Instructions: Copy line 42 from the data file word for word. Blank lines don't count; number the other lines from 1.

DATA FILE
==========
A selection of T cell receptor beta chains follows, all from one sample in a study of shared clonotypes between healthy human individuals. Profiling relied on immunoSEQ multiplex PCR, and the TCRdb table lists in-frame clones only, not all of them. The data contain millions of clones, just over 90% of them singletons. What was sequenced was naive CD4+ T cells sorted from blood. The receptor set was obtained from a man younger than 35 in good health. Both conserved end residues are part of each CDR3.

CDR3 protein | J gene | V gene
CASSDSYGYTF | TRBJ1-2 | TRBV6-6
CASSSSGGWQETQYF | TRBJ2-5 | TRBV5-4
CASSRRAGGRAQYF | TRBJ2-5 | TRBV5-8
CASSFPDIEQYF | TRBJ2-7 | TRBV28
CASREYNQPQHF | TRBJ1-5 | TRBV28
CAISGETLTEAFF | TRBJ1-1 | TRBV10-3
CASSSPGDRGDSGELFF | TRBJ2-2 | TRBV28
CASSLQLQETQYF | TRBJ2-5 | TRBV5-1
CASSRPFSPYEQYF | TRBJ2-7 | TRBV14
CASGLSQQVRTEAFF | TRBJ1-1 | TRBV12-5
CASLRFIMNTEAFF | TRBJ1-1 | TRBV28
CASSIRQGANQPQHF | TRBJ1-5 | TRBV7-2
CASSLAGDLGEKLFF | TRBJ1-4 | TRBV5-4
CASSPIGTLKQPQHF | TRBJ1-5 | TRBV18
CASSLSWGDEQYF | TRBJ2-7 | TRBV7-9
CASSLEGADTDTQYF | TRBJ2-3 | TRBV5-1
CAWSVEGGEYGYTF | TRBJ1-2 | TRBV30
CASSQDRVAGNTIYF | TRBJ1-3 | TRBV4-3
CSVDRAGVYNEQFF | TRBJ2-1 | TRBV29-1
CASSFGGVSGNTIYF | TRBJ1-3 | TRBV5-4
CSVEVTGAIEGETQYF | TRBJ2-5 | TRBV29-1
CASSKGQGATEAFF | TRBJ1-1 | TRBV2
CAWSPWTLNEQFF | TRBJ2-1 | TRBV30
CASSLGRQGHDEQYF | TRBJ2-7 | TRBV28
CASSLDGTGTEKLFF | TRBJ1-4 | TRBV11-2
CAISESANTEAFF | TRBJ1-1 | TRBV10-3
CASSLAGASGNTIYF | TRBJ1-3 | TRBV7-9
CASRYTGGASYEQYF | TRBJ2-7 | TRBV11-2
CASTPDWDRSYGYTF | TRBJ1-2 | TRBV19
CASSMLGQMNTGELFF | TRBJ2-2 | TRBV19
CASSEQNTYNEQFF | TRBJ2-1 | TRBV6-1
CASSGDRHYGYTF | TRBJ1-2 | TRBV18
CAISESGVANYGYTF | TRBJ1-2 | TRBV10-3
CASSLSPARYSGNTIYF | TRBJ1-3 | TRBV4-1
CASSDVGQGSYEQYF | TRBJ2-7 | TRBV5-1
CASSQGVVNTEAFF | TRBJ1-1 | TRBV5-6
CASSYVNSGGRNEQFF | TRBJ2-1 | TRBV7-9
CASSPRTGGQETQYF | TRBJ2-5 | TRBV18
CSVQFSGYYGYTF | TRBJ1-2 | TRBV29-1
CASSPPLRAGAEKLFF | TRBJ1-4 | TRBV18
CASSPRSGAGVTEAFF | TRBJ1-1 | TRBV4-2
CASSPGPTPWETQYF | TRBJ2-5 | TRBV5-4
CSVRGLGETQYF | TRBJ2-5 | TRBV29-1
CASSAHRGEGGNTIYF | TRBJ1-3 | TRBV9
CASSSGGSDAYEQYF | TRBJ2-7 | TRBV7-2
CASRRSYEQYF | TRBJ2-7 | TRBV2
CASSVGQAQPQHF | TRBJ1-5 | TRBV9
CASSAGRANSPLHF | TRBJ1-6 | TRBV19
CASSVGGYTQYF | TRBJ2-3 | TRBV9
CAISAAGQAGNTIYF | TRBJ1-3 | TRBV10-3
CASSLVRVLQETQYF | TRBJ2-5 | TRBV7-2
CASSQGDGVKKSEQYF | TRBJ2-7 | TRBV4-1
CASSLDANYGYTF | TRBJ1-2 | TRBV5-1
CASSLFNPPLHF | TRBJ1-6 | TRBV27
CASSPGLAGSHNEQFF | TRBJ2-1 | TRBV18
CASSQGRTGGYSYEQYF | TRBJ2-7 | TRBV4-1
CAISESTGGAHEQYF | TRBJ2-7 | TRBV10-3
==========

CASSPPLRAGAEKLFF | TRBJ1-4 | TRBV18